Even though a game player model is easy to create in a paper, designing a working model for TBS games, especially for the complex ones, is quite a demanding effort
for a novice. It is also a delicate work for an expert to create an optimal one without any helping tools. Therefore, we can assist the model creation with some tools.
The main target to facilitate the design and improve the performance of a player model for TBS games is bettering its decision-making module, where all game de-cisions and game commands are generated. With our use of FS decision making system, we introduce additional features to enhance the design of FS rules in the following subsections.
4.4.1 Modular FS Tables
One of the well-known drawbacks of an FS rule-based system is the exponential growth of its table size. The size of an FS table equals to the multiplication between a number of degree of membership (DOM) states from each input variables. For example, an FS table with three inputs contains eight rules at a minimum, with two DOM states in each input variable (i.e. LOW & HIGH). However, with five DOM states in each input (i.e. VERY LOW, LOW, MEDIUM, HIGH & VERY HIGH), the table size rises up to 125 rules (= 5×5×5) rapidly.
To determine a fine decision for a strategy game, we need to consider a substantial number of input conditions, each with numerous DOM states. The size explosion problem is unavoidable when constructing such an FS decision-making system. One gigantic FS table is not easy to create and quite tricky to maintain.
To solve the problem, we iteratively split the game decisions into several smaller missions. Each mission concentrates on a single job and retains its own FS table, which we call an FS modular table. The output of the table is either a game decision or a pointer to another table. The whole connected tables, from one to others, establish a hierarchical structure of modular tables. A series of fuzzy reasoning must be computed before reaching the final decision.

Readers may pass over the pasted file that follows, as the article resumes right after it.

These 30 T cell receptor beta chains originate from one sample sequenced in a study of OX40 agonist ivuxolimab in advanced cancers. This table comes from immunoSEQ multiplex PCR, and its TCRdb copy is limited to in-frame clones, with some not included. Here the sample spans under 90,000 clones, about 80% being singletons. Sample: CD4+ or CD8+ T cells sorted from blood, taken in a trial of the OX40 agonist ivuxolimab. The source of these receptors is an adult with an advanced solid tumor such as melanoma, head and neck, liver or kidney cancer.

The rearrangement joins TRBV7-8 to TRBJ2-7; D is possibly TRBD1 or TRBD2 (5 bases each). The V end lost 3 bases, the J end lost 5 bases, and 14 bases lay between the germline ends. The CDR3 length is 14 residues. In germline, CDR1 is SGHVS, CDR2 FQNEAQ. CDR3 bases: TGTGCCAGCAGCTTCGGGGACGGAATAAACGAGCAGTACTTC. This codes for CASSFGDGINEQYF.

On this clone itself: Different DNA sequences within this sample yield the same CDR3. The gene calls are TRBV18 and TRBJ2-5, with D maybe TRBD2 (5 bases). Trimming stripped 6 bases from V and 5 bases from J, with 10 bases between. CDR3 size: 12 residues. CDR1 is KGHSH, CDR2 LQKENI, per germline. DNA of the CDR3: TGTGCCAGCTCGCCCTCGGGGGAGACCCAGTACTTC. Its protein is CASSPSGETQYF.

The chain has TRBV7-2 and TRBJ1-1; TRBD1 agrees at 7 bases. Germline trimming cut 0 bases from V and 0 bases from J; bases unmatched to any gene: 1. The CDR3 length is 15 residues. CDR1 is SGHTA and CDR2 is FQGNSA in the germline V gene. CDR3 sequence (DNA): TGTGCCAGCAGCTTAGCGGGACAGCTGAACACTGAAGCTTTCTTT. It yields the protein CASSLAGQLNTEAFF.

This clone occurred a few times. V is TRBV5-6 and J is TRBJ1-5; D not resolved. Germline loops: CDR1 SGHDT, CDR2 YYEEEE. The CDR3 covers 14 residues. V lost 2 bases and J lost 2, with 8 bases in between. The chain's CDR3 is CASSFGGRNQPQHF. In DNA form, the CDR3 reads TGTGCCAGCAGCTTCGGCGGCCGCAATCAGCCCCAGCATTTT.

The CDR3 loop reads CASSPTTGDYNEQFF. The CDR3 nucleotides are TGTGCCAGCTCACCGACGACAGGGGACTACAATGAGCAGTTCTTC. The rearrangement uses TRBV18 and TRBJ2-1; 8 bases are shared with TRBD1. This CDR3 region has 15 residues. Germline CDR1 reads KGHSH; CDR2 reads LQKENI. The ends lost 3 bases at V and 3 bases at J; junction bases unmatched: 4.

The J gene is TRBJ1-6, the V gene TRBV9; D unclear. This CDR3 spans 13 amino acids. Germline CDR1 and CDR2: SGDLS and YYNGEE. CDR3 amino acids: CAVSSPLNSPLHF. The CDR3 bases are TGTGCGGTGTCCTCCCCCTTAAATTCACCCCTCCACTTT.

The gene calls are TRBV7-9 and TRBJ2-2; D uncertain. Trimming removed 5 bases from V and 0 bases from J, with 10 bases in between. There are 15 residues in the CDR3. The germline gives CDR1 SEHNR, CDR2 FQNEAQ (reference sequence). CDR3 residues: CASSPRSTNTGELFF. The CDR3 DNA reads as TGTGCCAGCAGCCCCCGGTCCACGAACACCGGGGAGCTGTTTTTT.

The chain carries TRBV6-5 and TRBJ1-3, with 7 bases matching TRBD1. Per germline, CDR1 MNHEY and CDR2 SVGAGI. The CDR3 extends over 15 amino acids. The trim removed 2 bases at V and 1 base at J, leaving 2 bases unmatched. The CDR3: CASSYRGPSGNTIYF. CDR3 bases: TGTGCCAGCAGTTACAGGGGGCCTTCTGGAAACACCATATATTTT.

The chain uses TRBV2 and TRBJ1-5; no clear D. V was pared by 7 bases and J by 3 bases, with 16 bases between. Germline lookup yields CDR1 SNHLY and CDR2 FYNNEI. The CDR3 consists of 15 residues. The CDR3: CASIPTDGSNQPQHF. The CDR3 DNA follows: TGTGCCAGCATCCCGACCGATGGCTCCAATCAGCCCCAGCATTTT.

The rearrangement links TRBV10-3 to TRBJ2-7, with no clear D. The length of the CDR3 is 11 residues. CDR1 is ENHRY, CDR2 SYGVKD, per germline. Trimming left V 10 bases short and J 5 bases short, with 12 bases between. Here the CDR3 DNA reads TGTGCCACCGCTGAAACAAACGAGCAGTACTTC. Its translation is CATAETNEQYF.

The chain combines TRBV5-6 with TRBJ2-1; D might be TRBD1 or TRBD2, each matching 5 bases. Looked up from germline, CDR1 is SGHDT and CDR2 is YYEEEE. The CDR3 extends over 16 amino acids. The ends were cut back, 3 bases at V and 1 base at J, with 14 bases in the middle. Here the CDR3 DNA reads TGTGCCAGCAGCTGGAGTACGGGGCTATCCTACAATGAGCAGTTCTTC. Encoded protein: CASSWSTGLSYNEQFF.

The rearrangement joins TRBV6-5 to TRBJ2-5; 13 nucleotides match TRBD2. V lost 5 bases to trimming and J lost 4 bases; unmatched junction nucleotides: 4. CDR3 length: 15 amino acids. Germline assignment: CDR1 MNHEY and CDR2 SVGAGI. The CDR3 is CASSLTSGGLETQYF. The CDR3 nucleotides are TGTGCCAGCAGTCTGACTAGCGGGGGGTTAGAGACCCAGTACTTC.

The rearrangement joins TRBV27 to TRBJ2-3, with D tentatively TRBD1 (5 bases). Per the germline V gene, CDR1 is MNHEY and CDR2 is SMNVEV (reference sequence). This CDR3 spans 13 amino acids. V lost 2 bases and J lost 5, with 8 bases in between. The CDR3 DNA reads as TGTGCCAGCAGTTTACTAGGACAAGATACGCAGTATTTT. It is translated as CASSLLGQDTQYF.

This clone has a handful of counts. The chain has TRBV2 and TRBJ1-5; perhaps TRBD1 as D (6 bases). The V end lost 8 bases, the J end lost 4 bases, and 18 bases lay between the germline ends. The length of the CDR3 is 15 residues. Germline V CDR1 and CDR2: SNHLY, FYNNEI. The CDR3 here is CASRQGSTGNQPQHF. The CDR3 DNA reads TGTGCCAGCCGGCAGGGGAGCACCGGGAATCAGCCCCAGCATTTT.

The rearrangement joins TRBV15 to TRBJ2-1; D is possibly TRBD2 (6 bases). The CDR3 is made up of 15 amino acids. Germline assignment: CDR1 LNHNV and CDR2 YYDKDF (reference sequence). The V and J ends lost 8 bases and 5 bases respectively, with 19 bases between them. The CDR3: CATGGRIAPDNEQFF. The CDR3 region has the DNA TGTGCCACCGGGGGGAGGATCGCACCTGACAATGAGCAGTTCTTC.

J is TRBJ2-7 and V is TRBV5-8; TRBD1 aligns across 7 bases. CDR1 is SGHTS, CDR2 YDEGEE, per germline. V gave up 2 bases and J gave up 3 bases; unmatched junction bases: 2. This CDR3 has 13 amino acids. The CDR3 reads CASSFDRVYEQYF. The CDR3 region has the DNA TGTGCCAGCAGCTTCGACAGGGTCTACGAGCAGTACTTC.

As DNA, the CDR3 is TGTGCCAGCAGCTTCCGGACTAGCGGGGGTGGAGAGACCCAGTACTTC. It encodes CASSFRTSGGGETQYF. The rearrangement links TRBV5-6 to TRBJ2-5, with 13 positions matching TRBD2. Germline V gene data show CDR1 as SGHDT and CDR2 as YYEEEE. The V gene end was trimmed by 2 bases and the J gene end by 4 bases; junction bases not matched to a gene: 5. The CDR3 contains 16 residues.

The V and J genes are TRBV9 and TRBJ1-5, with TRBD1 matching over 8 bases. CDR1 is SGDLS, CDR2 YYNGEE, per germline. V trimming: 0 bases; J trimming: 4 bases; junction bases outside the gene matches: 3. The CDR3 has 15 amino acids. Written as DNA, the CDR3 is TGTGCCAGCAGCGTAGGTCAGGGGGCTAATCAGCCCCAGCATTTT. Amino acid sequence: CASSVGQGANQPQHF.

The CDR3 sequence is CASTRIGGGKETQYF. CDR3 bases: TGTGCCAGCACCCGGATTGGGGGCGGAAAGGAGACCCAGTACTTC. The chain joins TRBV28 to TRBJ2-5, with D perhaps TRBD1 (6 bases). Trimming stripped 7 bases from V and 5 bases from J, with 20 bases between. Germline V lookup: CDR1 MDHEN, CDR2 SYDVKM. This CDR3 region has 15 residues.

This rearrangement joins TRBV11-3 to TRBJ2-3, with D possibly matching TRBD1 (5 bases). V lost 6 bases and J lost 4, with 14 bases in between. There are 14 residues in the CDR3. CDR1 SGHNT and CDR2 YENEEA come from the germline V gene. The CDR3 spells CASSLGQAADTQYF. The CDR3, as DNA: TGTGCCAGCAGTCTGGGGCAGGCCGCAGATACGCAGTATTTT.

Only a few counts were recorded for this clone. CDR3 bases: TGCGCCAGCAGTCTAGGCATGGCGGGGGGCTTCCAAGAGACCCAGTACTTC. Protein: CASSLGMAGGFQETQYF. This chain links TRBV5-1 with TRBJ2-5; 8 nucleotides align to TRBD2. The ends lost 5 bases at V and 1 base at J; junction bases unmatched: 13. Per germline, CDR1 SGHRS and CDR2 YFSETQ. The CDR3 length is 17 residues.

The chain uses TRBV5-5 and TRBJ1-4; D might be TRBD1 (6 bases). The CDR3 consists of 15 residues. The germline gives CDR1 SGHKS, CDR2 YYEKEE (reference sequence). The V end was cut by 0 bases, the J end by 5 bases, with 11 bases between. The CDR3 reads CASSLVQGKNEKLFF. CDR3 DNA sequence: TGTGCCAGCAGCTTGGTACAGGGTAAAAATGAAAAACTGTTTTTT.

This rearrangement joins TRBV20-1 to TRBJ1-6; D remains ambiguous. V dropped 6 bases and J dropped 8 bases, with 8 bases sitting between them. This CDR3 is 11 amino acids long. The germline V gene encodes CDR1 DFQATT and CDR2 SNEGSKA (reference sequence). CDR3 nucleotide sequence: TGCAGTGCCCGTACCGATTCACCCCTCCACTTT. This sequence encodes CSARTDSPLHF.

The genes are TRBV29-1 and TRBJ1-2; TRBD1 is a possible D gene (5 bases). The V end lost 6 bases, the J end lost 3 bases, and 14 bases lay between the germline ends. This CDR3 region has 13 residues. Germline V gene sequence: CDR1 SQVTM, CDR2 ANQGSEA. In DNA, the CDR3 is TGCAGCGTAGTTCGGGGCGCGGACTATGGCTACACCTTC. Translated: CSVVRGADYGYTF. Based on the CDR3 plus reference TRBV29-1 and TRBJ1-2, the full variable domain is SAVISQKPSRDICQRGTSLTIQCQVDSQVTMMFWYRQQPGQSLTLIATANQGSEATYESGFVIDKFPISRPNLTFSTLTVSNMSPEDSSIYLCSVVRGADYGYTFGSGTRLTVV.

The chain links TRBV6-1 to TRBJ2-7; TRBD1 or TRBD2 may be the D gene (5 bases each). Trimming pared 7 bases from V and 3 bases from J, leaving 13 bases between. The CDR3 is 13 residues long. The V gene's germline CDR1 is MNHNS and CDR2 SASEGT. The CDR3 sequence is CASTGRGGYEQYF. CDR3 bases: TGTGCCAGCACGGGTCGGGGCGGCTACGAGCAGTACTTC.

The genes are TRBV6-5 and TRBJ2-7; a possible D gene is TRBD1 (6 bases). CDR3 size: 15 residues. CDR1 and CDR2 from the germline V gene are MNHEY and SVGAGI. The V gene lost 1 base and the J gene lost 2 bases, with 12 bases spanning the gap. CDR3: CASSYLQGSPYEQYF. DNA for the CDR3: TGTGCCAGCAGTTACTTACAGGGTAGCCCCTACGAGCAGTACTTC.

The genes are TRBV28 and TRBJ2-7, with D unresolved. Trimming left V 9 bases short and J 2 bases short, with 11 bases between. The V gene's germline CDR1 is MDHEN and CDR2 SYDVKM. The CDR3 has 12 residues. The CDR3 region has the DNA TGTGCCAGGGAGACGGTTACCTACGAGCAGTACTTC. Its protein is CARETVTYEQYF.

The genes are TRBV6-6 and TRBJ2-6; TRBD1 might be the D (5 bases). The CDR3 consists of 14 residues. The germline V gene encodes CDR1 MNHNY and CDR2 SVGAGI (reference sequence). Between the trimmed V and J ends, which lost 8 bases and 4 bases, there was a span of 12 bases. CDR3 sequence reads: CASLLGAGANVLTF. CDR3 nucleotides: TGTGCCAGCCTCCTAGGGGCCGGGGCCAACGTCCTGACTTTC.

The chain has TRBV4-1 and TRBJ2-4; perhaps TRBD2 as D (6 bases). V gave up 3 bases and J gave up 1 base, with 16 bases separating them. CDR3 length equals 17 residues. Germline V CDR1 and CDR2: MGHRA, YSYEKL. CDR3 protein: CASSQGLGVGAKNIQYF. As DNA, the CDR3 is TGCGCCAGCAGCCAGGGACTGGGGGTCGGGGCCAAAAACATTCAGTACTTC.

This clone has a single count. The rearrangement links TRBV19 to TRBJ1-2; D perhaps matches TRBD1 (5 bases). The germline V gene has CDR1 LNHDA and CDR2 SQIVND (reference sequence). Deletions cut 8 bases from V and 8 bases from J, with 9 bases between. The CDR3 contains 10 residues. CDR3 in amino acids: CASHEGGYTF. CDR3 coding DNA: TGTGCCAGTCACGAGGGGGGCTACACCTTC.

The modular FS table drastically reduces the table size by dividing a huge FS table into small connected modular tables. A lot of FS tables, each with a few inputs, are easier to create and maintain than an extremely large one with considerable inputs. We can modify an FS modular table of a single task with a minimum effect to the others. Similarly, the extension of the existing modular table is convenient.
The modular design also makes the underlying logics behind the overall decisions more understandable.
Figure 4.5 shows an example of our implementation of FS modular tables in
NA VIGA TE
A T TA CK
AVAILABLEDECISION YESYESYES torpedo_to_klingon()& phaser_to_klingon()
NOYESYES torpedo_to_klingon()& phaser_to_klingon()
the decision making of Star Trek game. The output from one table may lead to an evaluation of another table. Each table represents a module that is responsible for one game action. In the figure, the decision in SHIELD table can lead to an ATTACK or a NAVIGATE when the SHIELD is already set.
4.4.2 FS Table Reevaluation
Occasionally, when playing a video game, it is possible for a game environment to make mistakes and give us wrong information. The FS decision-making system may compute a faulty decision due to an incorrectly inferred game state. In a worst-case scenario, when our player model keeps holding the same faulty decision, the game environment may stall due to no game progress.
To advance the game from the halt, we have to discard this faulty decision and re-evaluate the table without poor output decisions. The FS table re-evaluation activates automatically when a decision generates an invalid command feedback due to unexpected game events or wrong command arguments. In this case, the FS will be re-evaluated with the faulty decision disabled. This ensures us a new decision from the calculation.
To handle the repetitive case when the new decision is still faulty, we repeatedly disable it and re-evaluate the table until a good decision comes out. If all decisions in the table are faulty, we navigate up in the table hierarchy to disable the faulty output table then recalculate for the next working decision.
YES YES YES torpedo_to_klingon()
YES YES NO reveal_klingon()
YES NO YES phaser_to_klingon()
YES NO NO TO_STARBASE
NO YES YES torpedo_to_klingon()
NO YES NO torpedo_to_klingon()
NO NO YES phaser_to_klingon()
NO NO NO TO_STARBASE
2 3 4 5 6 7 8
Figure 4.6: When a previous decision failed, FS re-evaluation is activated while the previous decision is disabled.
4.4.3 Multi-output decision
When designing FS rules for the FS decision-making system, it might be possible for a couple of decision outputs to be all suitable for a rule. Each of these options usually indicates different action behaviors. In this situation, a rule designer may face a difficult time to select, from these outputs, only one correct decision for the rule.
To assist a rule designer, we allow several output decisions to be expressed in an FS rule. We use an optimization process via evolutionary computation algorithm to, automatically, find out the appropriate option for the rule. Additional information on optimization of multi-output decision is explained in subsection 184.108.40.206.